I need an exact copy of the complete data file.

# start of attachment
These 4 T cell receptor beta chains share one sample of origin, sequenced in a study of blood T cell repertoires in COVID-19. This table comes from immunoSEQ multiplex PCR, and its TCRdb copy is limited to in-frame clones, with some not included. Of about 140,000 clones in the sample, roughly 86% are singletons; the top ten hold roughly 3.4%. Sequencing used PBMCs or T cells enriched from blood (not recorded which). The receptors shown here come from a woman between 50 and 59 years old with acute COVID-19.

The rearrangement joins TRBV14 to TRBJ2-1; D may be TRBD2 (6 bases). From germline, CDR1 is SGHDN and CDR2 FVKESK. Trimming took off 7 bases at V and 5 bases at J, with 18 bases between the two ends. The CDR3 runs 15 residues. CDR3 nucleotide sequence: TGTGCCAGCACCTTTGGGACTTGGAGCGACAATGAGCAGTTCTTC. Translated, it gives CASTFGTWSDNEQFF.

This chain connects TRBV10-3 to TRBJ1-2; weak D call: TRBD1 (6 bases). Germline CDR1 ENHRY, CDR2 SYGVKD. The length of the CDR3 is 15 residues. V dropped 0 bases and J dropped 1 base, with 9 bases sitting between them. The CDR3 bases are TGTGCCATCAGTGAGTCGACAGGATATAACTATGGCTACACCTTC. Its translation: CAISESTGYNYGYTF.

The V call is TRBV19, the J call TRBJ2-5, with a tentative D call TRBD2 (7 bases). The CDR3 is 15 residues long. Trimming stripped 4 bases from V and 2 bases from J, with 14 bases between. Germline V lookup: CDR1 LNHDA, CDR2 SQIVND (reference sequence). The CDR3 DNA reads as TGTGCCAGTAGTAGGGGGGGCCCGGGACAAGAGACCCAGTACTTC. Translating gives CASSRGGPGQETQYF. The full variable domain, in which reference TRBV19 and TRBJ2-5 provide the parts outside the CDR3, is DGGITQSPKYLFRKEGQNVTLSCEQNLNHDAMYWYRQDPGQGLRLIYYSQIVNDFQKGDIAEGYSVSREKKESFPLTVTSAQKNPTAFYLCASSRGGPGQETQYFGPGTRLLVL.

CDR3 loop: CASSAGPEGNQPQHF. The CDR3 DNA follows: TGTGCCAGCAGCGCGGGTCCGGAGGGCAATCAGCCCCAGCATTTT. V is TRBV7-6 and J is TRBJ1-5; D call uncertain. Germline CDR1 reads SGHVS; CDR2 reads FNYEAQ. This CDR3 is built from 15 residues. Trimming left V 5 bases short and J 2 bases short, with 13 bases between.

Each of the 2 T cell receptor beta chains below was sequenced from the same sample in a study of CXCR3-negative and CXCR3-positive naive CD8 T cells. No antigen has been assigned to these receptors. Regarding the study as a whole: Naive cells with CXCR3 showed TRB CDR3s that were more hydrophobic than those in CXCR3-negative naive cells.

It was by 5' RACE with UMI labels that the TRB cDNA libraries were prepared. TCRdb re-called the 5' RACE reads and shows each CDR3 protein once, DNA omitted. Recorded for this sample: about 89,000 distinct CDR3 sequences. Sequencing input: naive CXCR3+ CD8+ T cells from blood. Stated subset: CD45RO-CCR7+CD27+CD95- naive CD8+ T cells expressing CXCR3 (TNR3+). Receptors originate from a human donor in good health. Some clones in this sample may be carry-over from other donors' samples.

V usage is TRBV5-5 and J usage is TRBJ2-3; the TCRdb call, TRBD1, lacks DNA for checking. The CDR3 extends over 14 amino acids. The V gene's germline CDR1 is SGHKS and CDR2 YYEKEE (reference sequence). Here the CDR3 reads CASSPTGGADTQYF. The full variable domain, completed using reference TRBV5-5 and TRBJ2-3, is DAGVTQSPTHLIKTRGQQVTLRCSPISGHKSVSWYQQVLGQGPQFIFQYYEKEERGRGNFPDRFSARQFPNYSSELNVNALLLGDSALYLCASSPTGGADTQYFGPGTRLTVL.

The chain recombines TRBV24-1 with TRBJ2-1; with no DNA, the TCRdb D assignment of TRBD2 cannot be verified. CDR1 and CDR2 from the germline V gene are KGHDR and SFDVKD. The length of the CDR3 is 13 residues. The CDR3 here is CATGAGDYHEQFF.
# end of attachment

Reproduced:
These 4 T cell receptor beta chains share one sample of origin, sequenced in a study of blood T cell repertoires in COVID-19. This table comes from immunoSEQ multiplex PCR, and its TCRdb copy is limited to in-frame clones, with some not included. Of about 140,000 clones in the sample, roughly 86% are singletons; the top ten hold roughly 3.4%. Sequencing used PBMCs or T cells enriched from blood (not recorded which). The receptors shown here come from a woman between 50 and 59 years old with acute COVID-19.

The rearrangement joins TRBV14 to TRBJ2-1; D may be TRBD2 (6 bases). From germline, CDR1 is SGHDN and CDR2 FVKESK. Trimming took off 7 bases at V and 5 bases at J, with 18 bases between the two ends. The CDR3 runs 15 residues. CDR3 nucleotide sequence: TGTGCCAGCACCTTTGGGACTTGGAGCGACAATGAGCAGTTCTTC. Translated, it gives CASTFGTWSDNEQFF.

This chain connects TRBV10-3 to TRBJ1-2; weak D call: TRBD1 (6 bases). Germline CDR1 ENHRY, CDR2 SYGVKD. The length of the CDR3 is 15 residues. V dropped 0 bases and J dropped 1 base, with 9 bases sitting between them. The CDR3 bases are TGTGCCATCAGTGAGTCGACAGGATATAACTATGGCTACACCTTC. Its translation: CAISESTGYNYGYTF.

The V call is TRBV19, the J call TRBJ2-5, with a tentative D call TRBD2 (7 bases). The CDR3 is 15 residues long. Trimming stripped 4 bases from V and 2 bases from J, with 14 bases between. Germline V lookup: CDR1 LNHDA, CDR2 SQIVND (reference sequence). The CDR3 DNA reads as TGTGCCAGTAGTAGGGGGGGCCCGGGACAAGAGACCCAGTACTTC. Translating gives CASSRGGPGQETQYF. The full variable domain, in which reference TRBV19 and TRBJ2-5 provide the parts outside the CDR3, is DGGITQSPKYLFRKEGQNVTLSCEQNLNHDAMYWYRQDPGQGLRLIYYSQIVNDFQKGDIAEGYSVSREKKESFPLTVTSAQKNPTAFYLCASSRGGPGQETQYFGPGTRLLVL.

CDR3 loop: CASSAGPEGNQPQHF. The CDR3 DNA follows: TGTGCCAGCAGCGCGGGTCCGGAGGGCAATCAGCCCCAGCATTTT. V is TRBV7-6 and J is TRBJ1-5; D call uncertain. Germline CDR1 reads SGHVS; CDR2 reads FNYEAQ. This CDR3 is built from 15 residues. Trimming left V 5 bases short and J 2 bases short, with 13 bases between.

Each of the 2 T cell receptor beta chains below was sequenced from the same sample in a study of CXCR3-negative and CXCR3-positive naive CD8 T cells. No antigen has been assigned to these receptors. Regarding the study as a whole: Naive cells with CXCR3 showed TRB CDR3s that were more hydrophobic than those in CXCR3-negative naive cells.

It was by 5' RACE with UMI labels that the TRB cDNA libraries were prepared. TCRdb re-called the 5' RACE reads and shows each CDR3 protein once, DNA omitted. Recorded for this sample: about 89,000 distinct CDR3 sequences. Sequencing input: naive CXCR3+ CD8+ T cells from blood. Stated subset: CD45RO-CCR7+CD27+CD95- naive CD8+ T cells expressing CXCR3 (TNR3+). Receptors originate from a human donor in good health. Some clones in this sample may be carry-over from other donors' samples.

V usage is TRBV5-5 and J usage is TRBJ2-3; the TCRdb call, TRBD1, lacks DNA for checking. The CDR3 extends over 14 amino acids. The V gene's germline CDR1 is SGHKS and CDR2 YYEKEE (reference sequence). Here the CDR3 reads CASSPTGGADTQYF. The full variable domain, completed using reference TRBV5-5 and TRBJ2-3, is DAGVTQSPTHLIKTRGQQVTLRCSPISGHKSVSWYQQVLGQGPQFIFQYYEKEERGRGNFPDRFSARQFPNYSSELNVNALLLGDSALYLCASSPTGGADTQYFGPGTRLTVL.

The chain recombines TRBV24-1 with TRBJ2-1; with no DNA, the TCRdb D assignment of TRBD2 cannot be verified. CDR1 and CDR2 from the germline V gene are KGHDR and SFDVKD. The length of the CDR3 is 13 residues. The CDR3 here is CATGAGDYHEQFF.